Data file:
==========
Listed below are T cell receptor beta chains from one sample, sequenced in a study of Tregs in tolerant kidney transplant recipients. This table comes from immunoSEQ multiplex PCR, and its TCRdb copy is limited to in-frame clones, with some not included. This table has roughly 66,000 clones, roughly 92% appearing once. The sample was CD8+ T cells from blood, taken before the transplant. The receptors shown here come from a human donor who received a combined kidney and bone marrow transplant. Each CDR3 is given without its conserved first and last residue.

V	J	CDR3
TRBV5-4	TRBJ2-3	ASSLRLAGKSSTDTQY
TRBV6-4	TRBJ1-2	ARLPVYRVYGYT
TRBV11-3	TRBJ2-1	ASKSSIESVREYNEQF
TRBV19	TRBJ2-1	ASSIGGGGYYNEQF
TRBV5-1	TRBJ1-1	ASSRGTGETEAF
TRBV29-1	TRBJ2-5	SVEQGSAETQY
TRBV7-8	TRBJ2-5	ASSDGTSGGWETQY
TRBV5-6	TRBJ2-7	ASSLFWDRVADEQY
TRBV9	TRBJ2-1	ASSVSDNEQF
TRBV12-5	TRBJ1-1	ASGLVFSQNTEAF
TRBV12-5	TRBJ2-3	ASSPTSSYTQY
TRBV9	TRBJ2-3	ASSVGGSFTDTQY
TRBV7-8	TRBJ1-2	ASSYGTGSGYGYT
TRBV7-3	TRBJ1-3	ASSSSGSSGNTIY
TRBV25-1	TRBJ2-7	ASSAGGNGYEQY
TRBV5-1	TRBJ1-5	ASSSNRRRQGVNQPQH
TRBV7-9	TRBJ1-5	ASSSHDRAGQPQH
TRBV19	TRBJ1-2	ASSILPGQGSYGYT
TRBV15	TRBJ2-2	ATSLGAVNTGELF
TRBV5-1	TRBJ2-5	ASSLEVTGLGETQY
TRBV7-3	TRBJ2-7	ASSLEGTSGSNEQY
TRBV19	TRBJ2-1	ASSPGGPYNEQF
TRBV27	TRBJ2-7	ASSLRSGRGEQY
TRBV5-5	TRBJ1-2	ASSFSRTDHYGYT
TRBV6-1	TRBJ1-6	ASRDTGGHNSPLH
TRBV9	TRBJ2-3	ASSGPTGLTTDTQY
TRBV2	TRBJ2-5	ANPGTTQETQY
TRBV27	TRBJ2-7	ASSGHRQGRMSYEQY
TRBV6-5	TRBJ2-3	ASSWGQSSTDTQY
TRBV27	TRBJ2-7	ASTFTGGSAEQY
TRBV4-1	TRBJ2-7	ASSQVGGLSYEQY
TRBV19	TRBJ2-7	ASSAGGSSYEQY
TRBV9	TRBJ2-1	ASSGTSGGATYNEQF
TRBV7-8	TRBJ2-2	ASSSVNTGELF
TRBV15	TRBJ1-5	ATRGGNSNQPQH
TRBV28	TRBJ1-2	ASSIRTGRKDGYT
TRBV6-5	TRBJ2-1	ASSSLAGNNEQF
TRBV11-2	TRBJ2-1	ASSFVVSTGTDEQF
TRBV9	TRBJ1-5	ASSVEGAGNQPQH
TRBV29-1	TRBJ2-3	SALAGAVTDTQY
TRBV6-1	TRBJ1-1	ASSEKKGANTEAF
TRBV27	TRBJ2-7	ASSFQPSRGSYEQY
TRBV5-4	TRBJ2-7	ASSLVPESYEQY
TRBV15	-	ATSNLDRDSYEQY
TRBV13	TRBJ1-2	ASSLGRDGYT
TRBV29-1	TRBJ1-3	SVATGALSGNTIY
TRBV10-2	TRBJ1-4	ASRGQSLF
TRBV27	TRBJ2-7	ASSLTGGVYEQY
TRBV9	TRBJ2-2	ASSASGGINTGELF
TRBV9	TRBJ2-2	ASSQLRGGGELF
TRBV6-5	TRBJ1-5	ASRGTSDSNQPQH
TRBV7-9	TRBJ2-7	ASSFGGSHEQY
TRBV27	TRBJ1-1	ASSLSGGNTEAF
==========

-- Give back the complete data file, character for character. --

Listed below are T cell receptor beta chains from one sample, sequenced in a study of Tregs in tolerant kidney transplant recipients. This table comes from immunoSEQ multiplex PCR, and its TCRdb copy is limited to in-frame clones, with some not included. This table has roughly 66,000 clones, roughly 92% appearing once. The sample was CD8+ T cells from blood, taken before the transplant. The receptors shown here come from a human donor who received a combined kidney and bone marrow transplant. Each CDR3 is given without its conserved first and last residue.

V	J	CDR3
TRBV5-4	TRBJ2-3	ASSLRLAGKSSTDTQY
TRBV6-4	TRBJ1-2	ARLPVYRVYGYT
TRBV11-3	TRBJ2-1	ASKSSIESVREYNEQF
TRBV19	TRBJ2-1	ASSIGGGGYYNEQF
TRBV5-1	TRBJ1-1	ASSRGTGETEAF
TRBV29-1	TRBJ2-5	SVEQGSAETQY
TRBV7-8	TRBJ2-5	ASSDGTSGGWETQY
TRBV5-6	TRBJ2-7	ASSLFWDRVADEQY
TRBV9	TRBJ2-1	ASSVSDNEQF
TRBV12-5	TRBJ1-1	ASGLVFSQNTEAF
TRBV12-5	TRBJ2-3	ASSPTSSYTQY
TRBV9	TRBJ2-3	ASSVGGSFTDTQY
TRBV7-8	TRBJ1-2	ASSYGTGSGYGYT
TRBV7-3	TRBJ1-3	ASSSSGSSGNTIY
TRBV25-1	TRBJ2-7	ASSAGGNGYEQY
TRBV5-1	TRBJ1-5	ASSSNRRRQGVNQPQH
TRBV7-9	TRBJ1-5	ASSSHDRAGQPQH
TRBV19	TRBJ1-2	ASSILPGQGSYGYT
TRBV15	TRBJ2-2	ATSLGAVNTGELF
TRBV5-1	TRBJ2-5	ASSLEVTGLGETQY
TRBV7-3	TRBJ2-7	ASSLEGTSGSNEQY
TRBV19	TRBJ2-1	ASSPGGPYNEQF
TRBV27	TRBJ2-7	ASSLRSGRGEQY
TRBV5-5	TRBJ1-2	ASSFSRTDHYGYT
TRBV6-1	TRBJ1-6	ASRDTGGHNSPLH
TRBV9	TRBJ2-3	ASSGPTGLTTDTQY
TRBV2	TRBJ2-5	ANPGTTQETQY
TRBV27	TRBJ2-7	ASSGHRQGRMSYEQY
TRBV6-5	TRBJ2-3	ASSWGQSSTDTQY
TRBV27	TRBJ2-7	ASTFTGGSAEQY
TRBV4-1	TRBJ2-7	ASSQVGGLSYEQY
TRBV19	TRBJ2-7	ASSAGGSSYEQY
TRBV9	TRBJ2-1	ASSGTSGGATYNEQF
TRBV7-8	TRBJ2-2	ASSSVNTGELF
TRBV15	TRBJ1-5	ATRGGNSNQPQH
TRBV28	TRBJ1-2	ASSIRTGRKDGYT
TRBV6-5	TRBJ2-1	ASSSLAGNNEQF
TRBV11-2	TRBJ2-1	ASSFVVSTGTDEQF
TRBV9	TRBJ1-5	ASSVEGAGNQPQH
TRBV29-1	TRBJ2-3	SALAGAVTDTQY
TRBV6-1	TRBJ1-1	ASSEKKGANTEAF
TRBV27	TRBJ2-7	ASSFQPSRGSYEQY
TRBV5-4	TRBJ2-7	ASSLVPESYEQY
TRBV15	-	ATSNLDRDSYEQY
TRBV13	TRBJ1-2	ASSLGRDGYT
TRBV29-1	TRBJ1-3	SVATGALSGNTIY
TRBV10-2	TRBJ1-4	ASRGQSLF
TRBV27	TRBJ2-7	ASSLTGGVYEQY
TRBV9	TRBJ2-2	ASSASGGINTGELF
TRBV9	TRBJ2-2	ASSQLRGGGELF
TRBV6-5	TRBJ1-5	ASRGTSDSNQPQH
TRBV7-9	TRBJ2-7	ASSFGGSHEQY
TRBV27	TRBJ1-1	ASSLSGGNTEAF